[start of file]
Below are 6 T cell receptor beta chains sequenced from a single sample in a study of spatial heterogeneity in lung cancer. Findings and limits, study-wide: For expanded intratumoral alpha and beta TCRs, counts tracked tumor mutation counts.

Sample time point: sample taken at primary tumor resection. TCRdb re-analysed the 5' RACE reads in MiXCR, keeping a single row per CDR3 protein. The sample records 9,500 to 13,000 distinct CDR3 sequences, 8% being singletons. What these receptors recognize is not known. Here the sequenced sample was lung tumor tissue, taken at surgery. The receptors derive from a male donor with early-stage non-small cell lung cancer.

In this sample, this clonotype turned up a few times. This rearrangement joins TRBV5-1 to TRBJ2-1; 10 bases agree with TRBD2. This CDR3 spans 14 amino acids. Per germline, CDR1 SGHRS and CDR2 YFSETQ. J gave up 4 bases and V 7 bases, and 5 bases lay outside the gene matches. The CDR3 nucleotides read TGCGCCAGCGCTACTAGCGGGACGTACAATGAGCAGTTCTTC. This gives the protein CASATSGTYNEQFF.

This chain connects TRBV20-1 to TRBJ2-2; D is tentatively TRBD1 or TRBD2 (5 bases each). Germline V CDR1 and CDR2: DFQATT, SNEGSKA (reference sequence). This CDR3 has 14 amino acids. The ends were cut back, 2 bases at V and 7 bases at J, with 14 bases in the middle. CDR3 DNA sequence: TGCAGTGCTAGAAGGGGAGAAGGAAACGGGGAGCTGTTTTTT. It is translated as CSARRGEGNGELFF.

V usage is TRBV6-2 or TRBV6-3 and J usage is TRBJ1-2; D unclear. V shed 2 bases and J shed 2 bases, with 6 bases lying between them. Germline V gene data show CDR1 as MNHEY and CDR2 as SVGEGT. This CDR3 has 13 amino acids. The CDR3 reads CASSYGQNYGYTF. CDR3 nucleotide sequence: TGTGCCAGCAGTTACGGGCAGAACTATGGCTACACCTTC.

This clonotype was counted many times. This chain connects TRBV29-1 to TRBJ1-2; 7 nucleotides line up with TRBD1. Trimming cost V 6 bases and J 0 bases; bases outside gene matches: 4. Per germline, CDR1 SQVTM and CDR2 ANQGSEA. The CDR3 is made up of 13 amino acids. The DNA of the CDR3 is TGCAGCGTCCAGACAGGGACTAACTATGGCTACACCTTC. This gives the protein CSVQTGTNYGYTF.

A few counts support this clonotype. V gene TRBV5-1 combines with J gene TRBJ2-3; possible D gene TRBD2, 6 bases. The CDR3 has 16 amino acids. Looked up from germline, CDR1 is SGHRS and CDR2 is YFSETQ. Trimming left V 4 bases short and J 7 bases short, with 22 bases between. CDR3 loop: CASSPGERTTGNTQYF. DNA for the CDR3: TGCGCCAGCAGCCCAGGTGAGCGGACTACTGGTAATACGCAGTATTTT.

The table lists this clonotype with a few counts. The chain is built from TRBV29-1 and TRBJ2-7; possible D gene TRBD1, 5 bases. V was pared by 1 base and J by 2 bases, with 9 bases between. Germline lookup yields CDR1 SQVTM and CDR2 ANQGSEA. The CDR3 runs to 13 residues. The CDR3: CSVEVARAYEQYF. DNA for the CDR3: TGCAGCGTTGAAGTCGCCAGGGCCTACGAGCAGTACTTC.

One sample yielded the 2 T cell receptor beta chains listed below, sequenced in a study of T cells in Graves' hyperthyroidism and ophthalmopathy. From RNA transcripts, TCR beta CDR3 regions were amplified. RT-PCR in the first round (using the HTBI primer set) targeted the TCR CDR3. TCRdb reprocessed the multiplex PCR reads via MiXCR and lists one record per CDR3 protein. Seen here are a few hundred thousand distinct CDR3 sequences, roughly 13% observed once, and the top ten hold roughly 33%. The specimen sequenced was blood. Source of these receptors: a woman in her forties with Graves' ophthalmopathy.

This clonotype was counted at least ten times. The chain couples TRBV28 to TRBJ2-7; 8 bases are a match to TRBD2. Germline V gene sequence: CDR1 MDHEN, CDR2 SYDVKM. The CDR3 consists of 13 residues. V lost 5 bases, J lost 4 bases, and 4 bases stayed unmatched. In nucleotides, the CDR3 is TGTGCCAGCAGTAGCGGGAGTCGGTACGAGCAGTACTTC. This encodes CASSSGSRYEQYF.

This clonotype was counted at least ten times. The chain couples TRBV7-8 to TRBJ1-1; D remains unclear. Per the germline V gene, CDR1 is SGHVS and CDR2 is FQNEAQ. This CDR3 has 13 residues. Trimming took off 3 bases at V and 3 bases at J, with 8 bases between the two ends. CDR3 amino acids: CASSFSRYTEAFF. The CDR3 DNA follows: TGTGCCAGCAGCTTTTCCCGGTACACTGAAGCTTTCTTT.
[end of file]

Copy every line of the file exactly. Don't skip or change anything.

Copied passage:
Below are 6 T cell receptor beta chains sequenced from a single sample in a study of spatial heterogeneity in lung cancer. Findings and limits, study-wide: For expanded intratumoral alpha and beta TCRs, counts tracked tumor mutation counts.

Sample time point: sample taken at primary tumor resection. TCRdb re-analysed the 5' RACE reads in MiXCR, keeping a single row per CDR3 protein. The sample records 9,500 to 13,000 distinct CDR3 sequences, 8% being singletons. What these receptors recognize is not known. Here the sequenced sample was lung tumor tissue, taken at surgery. The receptors derive from a male donor with early-stage non-small cell lung cancer.

In this sample, this clonotype turned up a few times. This rearrangement joins TRBV5-1 to TRBJ2-1; 10 bases agree with TRBD2. This CDR3 spans 14 amino acids. Per germline, CDR1 SGHRS and CDR2 YFSETQ. J gave up 4 bases and V 7 bases, and 5 bases lay outside the gene matches. The CDR3 nucleotides read TGCGCCAGCGCTACTAGCGGGACGTACAATGAGCAGTTCTTC. This gives the protein CASATSGTYNEQFF.

This chain connects TRBV20-1 to TRBJ2-2; D is tentatively TRBD1 or TRBD2 (5 bases each). Germline V CDR1 and CDR2: DFQATT, SNEGSKA (reference sequence). This CDR3 has 14 amino acids. The ends were cut back, 2 bases at V and 7 bases at J, with 14 bases in the middle. CDR3 DNA sequence: TGCAGTGCTAGAAGGGGAGAAGGAAACGGGGAGCTGTTTTTT. It is translated as CSARRGEGNGELFF.

V usage is TRBV6-2 or TRBV6-3 and J usage is TRBJ1-2; D unclear. V shed 2 bases and J shed 2 bases, with 6 bases lying between them. Germline V gene data show CDR1 as MNHEY and CDR2 as SVGEGT. This CDR3 has 13 amino acids. The CDR3 reads CASSYGQNYGYTF. CDR3 nucleotide sequence: TGTGCCAGCAGTTACGGGCAGAACTATGGCTACACCTTC.

This clonotype was counted many times. This chain connects TRBV29-1 to TRBJ1-2; 7 nucleotides line up with TRBD1. Trimming cost V 6 bases and J 0 bases; bases outside gene matches: 4. Per germline, CDR1 SQVTM and CDR2 ANQGSEA. The CDR3 is made up of 13 amino acids. The DNA of the CDR3 is TGCAGCGTCCAGACAGGGACTAACTATGGCTACACCTTC. This gives the protein CSVQTGTNYGYTF.

A few counts support this clonotype. V gene TRBV5-1 combines with J gene TRBJ2-3; possible D gene TRBD2, 6 bases. The CDR3 has 16 amino acids. Looked up from germline, CDR1 is SGHRS and CDR2 is YFSETQ. Trimming left V 4 bases short and J 7 bases short, with 22 bases between. CDR3 loop: CASSPGERTTGNTQYF. DNA for the CDR3: TGCGCCAGCAGCCCAGGTGAGCGGACTACTGGTAATACGCAGTATTTT.

The table lists this clonotype with a few counts. The chain is built from TRBV29-1 and TRBJ2-7; possible D gene TRBD1, 5 bases. V was pared by 1 base and J by 2 bases, with 9 bases between. Germline lookup yields CDR1 SQVTM and CDR2 ANQGSEA. The CDR3 runs to 13 residues. The CDR3: CSVEVARAYEQYF. DNA for the CDR3: TGCAGCGTTGAAGTCGCCAGGGCCTACGAGCAGTACTTC.

One sample yielded the 2 T cell receptor beta chains listed below, sequenced in a study of T cells in Graves' hyperthyroidism and ophthalmopathy. From RNA transcripts, TCR beta CDR3 regions were amplified. RT-PCR in the first round (using the HTBI primer set) targeted the TCR CDR3. TCRdb reprocessed the multiplex PCR reads via MiXCR and lists one record per CDR3 protein. Seen here are a few hundred thousand distinct CDR3 sequences, roughly 13% observed once, and the top ten hold roughly 33%. The specimen sequenced was blood. Source of these receptors: a woman in her forties with Graves' ophthalmopathy.

This clonotype was counted at least ten times. The chain couples TRBV28 to TRBJ2-7; 8 bases are a match to TRBD2. Germline V gene sequence: CDR1 MDHEN, CDR2 SYDVKM. The CDR3 consists of 13 residues. V lost 5 bases, J lost 4 bases, and 4 bases stayed unmatched. In nucleotides, the CDR3 is TGTGCCAGCAGTAGCGGGAGTCGGTACGAGCAGTACTTC. This encodes CASSSGSRYEQYF.

This clonotype was counted at least ten times. The chain couples TRBV7-8 to TRBJ1-1; D remains unclear. Per the germline V gene, CDR1 is SGHVS and CDR2 is FQNEAQ. This CDR3 has 13 residues. Trimming took off 3 bases at V and 3 bases at J, with 8 bases between the two ends. CDR3 amino acids: CASSFSRYTEAFF. The CDR3 DNA follows: TGTGCCAGCAGCTTTTCCCGGTACACTGAAGCTTTCTTT.